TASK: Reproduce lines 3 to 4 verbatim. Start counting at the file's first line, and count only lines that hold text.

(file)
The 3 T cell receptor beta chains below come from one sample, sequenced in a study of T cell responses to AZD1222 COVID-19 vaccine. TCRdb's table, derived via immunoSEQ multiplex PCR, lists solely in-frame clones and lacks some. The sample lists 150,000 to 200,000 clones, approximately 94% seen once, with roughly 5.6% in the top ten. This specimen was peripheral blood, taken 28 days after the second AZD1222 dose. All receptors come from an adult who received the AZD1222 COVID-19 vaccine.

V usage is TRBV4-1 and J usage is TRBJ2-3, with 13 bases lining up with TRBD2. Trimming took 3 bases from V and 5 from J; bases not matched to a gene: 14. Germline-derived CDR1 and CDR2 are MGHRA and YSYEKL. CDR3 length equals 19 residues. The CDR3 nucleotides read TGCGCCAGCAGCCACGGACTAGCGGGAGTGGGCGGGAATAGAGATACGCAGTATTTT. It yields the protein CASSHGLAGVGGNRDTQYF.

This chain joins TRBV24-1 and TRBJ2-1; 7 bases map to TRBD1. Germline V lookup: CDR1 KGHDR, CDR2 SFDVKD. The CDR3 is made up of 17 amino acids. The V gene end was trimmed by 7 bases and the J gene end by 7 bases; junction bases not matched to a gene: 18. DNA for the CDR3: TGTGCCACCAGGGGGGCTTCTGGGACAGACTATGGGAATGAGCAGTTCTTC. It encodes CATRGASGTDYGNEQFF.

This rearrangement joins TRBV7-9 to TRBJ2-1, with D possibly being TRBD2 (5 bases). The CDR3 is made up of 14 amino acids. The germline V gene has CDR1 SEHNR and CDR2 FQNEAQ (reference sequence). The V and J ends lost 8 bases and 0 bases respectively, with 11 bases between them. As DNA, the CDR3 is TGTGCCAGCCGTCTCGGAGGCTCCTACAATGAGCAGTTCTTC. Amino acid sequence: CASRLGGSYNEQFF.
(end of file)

This chain joins TRBV24-1 and TRBJ2-1; 7 bases map to TRBD1. Germline V lookup: CDR1 KGHDR, CDR2 SFDVKD. The CDR3 is made up of 17 amino acids. The V gene end was trimmed by 7 bases and the J gene end by 7 bases; junction bases not matched to a gene: 18. DNA for the CDR3: TGTGCCACCAGGGGGGCTTCTGGGACAGACTATGGGAATGAGCAGTTCTTC. It encodes CATRGASGTDYGNEQFF.

This rearrangement joins TRBV7-9 to TRBJ2-1, with D possibly being TRBD2 (5 bases). The CDR3 is made up of 14 amino acids. The germline V gene has CDR1 SEHNR and CDR2 FQNEAQ (reference sequence). The V and J ends lost 8 bases and 0 bases respectively, with 11 bases between them. As DNA, the CDR3 is TGTGCCAGCCGTCTCGGAGGCTCCTACAATGAGCAGTTCTTC. Amino acid sequence: CASRLGGSYNEQFF.